What parents shouldn’t talk about with their daughters

What parents shouldn’t talk about with their daughters

When it comes to discussions about weight with your kids, less is more, at least with your daughters.

One study has found that women whose parents had commented on their weight as kids were more likely to be unhappy with their bodies as adults.

Researchers from the Cornell University Food and Brand Lab studied 501 women between the ages of 20 and 35. The women were asked questions about their BMI (body mass index), eating habits and whether they were satisfied with their weight. They were also asked whether they remembered their parents commenting on their weight when they were younger.

The researchers found that women with a healthy BMI were 27 percent less likely to recall their parents commenting on their weight and 28 percent less likely to remember their parents telling them they were eating too much compared to women who were overweight. Interestingly, both healthy weight and overweight women whose parents commented on their weight as kids reported being less satisfied with their weight as adults.

“I believe the study has some merit. In fact, these findings are very common from what I see in my practice,” says Sarah Katula, a psychiatric advanced practice nurse at Advocate Good Samaritan Hospital in Downers Grove, Ill. “But it’s important to note that there are many other variables at play in terms of negative body image. You can’t solely focus on the parents’ comments.”

Katula believes there are right and wrong ways to talk about healthy eating. She cautions parents to never use the word diet. Instead, if children are concerned about their weight, it’s best to talk about healthy eating and healthy behaviors.

“There are lots of things parents can do if they are concerned,” says Katula. “Children see them as role models, so if parents eat healthy and are physically active, often their kids will adopt these same behaviors.”

Finally, it’s important to help girls develop a positive body image early in life. Parents should teach their children not to judge themselves and feel shame when it comes to food intake. Empowering women early on so that they don’t think their value is in their weight is essential for a positive self-image later in life.

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  1. I honestly don’t agree with this article. I believe it’s how you approach the subject matter about weight management with your daughter is vital. My daughter is very thin, just like I used to be, and she’s currently in her first year of College. Well, you know what happens during those years, you can grow sideways instead of upwards if you don’t watch what you eat and exercise. So, I do remind her to watch her portion size and encourage her to exercise as much as she can. In addition to that, I call her my “pretty baby”. I do my best to not stress weight gain, but making healthy choices. Similar to what Advocate’s “Healthe You” program encourages us to do if you follow the program. I believe the subject matter should be approached in positive choosing our words wisely.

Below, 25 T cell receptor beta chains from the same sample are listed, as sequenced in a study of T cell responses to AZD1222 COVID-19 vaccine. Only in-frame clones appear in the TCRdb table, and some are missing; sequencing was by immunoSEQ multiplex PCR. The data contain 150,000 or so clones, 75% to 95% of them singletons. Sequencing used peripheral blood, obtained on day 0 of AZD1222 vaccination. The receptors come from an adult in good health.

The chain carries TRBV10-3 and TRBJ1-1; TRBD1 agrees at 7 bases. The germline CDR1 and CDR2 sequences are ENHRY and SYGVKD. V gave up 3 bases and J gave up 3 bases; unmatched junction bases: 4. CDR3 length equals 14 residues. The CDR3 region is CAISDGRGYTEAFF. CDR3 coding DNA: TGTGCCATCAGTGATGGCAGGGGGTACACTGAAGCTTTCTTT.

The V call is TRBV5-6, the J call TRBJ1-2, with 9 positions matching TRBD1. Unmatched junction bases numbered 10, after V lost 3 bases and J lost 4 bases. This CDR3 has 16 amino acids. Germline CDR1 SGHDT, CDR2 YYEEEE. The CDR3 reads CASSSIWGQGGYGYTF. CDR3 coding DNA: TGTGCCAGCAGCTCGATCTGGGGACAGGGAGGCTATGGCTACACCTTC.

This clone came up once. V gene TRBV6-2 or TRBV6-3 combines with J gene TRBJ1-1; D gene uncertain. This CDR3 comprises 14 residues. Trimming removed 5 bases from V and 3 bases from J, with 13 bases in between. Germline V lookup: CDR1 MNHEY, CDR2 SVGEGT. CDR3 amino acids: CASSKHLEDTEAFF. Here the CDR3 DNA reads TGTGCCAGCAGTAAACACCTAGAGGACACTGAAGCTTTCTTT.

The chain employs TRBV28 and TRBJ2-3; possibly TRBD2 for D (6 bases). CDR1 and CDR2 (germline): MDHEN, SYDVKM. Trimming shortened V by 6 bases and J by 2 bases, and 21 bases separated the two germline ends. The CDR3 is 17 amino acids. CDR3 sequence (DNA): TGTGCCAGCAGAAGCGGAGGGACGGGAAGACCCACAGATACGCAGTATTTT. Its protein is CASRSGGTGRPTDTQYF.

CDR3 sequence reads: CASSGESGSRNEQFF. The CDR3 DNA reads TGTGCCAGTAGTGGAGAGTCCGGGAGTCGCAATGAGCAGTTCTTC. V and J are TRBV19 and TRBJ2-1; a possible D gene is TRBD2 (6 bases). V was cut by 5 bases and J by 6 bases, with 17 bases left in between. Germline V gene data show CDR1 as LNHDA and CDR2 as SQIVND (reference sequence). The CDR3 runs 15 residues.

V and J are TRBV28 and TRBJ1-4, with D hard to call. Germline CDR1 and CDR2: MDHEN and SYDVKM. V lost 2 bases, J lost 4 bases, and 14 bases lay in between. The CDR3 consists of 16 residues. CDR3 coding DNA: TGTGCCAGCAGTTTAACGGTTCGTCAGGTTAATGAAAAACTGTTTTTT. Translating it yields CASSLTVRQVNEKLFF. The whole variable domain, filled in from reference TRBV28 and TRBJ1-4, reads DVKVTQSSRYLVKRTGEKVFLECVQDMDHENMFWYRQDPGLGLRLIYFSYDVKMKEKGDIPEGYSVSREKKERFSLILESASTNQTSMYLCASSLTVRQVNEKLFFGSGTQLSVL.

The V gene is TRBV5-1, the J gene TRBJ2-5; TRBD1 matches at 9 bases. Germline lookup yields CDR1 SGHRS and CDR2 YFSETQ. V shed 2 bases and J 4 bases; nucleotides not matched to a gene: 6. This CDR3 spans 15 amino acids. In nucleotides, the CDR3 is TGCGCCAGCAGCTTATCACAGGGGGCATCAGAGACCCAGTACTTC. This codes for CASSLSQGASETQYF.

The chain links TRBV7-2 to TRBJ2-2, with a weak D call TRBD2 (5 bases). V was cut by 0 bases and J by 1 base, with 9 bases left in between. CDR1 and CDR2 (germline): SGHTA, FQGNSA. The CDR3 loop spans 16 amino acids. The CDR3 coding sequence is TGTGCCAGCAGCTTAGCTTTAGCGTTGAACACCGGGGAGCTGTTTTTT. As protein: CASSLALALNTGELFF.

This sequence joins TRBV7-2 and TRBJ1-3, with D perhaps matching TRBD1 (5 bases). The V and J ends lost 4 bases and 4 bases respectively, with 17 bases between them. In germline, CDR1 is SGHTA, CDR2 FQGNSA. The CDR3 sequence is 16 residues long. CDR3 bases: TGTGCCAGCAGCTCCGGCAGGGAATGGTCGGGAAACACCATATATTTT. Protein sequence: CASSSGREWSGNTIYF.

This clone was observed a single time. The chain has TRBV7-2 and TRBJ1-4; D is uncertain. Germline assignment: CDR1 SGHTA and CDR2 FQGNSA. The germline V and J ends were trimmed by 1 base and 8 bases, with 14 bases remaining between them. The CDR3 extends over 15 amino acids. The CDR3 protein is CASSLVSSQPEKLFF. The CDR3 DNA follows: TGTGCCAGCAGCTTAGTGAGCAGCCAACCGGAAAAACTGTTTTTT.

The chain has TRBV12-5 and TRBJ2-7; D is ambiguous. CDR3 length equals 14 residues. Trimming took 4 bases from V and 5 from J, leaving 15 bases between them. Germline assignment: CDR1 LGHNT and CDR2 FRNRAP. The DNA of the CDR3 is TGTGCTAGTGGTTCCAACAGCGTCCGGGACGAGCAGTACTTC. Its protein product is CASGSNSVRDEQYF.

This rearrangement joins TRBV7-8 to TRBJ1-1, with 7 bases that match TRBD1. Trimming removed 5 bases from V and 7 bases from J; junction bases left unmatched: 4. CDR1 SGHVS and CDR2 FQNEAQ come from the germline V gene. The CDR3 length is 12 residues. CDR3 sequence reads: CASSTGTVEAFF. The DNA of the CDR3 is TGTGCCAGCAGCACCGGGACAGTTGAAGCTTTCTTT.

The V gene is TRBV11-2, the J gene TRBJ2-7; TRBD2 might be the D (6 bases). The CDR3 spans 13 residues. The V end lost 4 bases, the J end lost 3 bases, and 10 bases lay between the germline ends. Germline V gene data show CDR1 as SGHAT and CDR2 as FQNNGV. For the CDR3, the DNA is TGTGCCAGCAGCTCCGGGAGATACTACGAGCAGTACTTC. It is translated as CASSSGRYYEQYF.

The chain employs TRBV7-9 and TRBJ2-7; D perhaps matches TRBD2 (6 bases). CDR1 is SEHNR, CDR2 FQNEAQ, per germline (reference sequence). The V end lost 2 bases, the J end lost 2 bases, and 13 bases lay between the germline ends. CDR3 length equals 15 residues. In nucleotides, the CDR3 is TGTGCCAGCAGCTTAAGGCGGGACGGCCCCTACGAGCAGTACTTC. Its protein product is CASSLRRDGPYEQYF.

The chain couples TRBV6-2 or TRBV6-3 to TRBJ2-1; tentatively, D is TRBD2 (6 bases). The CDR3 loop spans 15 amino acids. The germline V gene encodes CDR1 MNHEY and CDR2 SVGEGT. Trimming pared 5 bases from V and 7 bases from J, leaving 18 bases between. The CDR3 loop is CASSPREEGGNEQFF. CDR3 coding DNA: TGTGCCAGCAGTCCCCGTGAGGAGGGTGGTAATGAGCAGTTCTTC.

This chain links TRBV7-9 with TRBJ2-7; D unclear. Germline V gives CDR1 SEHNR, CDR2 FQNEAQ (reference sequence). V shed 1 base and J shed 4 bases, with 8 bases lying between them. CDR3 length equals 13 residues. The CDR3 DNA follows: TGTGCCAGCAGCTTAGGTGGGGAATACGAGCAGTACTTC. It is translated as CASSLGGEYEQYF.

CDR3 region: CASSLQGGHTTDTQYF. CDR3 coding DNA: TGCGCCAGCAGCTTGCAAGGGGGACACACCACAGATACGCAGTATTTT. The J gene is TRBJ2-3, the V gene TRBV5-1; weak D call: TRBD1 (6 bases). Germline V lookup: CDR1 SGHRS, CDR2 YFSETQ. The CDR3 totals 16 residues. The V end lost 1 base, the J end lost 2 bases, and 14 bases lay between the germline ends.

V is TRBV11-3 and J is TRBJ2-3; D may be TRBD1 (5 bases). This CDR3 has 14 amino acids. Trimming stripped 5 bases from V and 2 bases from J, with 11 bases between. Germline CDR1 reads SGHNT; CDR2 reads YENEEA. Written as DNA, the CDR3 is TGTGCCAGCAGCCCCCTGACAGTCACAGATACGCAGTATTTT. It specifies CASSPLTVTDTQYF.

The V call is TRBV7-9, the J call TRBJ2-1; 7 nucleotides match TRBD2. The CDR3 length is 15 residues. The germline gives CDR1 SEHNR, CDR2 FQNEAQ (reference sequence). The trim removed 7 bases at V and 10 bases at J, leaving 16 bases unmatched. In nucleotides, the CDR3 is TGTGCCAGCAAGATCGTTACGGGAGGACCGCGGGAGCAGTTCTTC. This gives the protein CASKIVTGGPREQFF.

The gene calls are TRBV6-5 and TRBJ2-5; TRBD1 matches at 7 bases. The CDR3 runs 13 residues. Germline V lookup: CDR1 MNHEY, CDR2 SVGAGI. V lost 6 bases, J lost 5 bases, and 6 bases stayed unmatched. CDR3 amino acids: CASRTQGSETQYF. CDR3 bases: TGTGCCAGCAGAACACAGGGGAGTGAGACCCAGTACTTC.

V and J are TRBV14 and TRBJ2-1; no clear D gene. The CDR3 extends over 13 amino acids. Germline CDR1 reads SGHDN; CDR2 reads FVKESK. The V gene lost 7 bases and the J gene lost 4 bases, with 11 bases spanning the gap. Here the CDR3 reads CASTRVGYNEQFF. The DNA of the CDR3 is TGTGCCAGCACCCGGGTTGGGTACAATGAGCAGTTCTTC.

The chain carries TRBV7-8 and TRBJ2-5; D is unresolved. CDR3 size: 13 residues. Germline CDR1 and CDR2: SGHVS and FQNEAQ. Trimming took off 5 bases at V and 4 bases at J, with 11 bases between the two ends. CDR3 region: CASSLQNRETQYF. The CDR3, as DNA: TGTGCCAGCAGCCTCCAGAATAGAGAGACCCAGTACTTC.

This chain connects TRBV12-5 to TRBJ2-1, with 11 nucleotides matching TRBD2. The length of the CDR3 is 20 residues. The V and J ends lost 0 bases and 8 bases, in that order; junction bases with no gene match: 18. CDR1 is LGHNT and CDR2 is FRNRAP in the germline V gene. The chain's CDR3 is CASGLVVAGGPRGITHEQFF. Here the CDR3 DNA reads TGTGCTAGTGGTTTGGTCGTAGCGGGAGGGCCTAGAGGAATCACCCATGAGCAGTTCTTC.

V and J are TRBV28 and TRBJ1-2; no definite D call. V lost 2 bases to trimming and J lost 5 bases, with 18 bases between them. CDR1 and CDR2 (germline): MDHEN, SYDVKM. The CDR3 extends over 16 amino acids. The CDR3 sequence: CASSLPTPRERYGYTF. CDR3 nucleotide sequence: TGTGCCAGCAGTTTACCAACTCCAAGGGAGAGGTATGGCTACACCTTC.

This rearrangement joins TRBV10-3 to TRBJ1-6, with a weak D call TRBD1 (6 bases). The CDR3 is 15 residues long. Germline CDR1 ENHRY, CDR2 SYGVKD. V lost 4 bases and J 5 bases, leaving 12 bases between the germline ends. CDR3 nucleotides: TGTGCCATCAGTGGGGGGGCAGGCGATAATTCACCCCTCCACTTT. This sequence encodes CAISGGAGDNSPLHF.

2. I would have really been bothered if my mom tried to give me tips on how to avoid the “freshman 15” when I went to college. Girls are already extremely conscious of their bodies as young adults and it seems that if a person has mostly healthy habits a parent should let the young adult make their own decisions and avoid making image such a concern. My BMI as a 29 year old woman is currently 22, not too shabby for a short girl (5’3) who was a little bit chubby between the ages of 10 and 13. I am so lucky that my parents never concerned themselves with my baby weight and awkward few years- they let me be a kid and make informed decisions on my own- and they set a great example with their own habits so it wasn’t that hard! I have a cousin who was not so lucky… when we were growing up, her mom constantly talked about what we were eating and let my cousin know if she was gaining or losing weight on any given day. Well, that cousin is now 25 years old and is anorexic and faces other emotional issues as well. I’m not saying this is all her mother’s fault, but being a witness to it, I know those comments on her weight and body played a very big part in my cousin having an unhealthy relationship with food and skewed image of herself. Even if you are telling someone how great they look because they are thin can be a bit poisonous- tell someone they look great just because they do, because they are happy and it shows- not because they are skinny! This article makes a lot of sense I appreciate you taking the time to get it out there!

About the Author

Jackie Hughes
Jackie Hughes

Jacqueline Hughes is a former manager, media relations at Advocate Aurora Health. Previously, she was the public affairs and marketing manager at Advocate Lutheran General Hospital in Park Ridge, IL. She earned her BA in psychology at Stanford University in Palo Alto, California. Jackie has 10 plus years experience working in television and media and most recently worked at NBC 5 in Chicago. In her free time, she enjoys swimming, going to the movies and spending time with her family.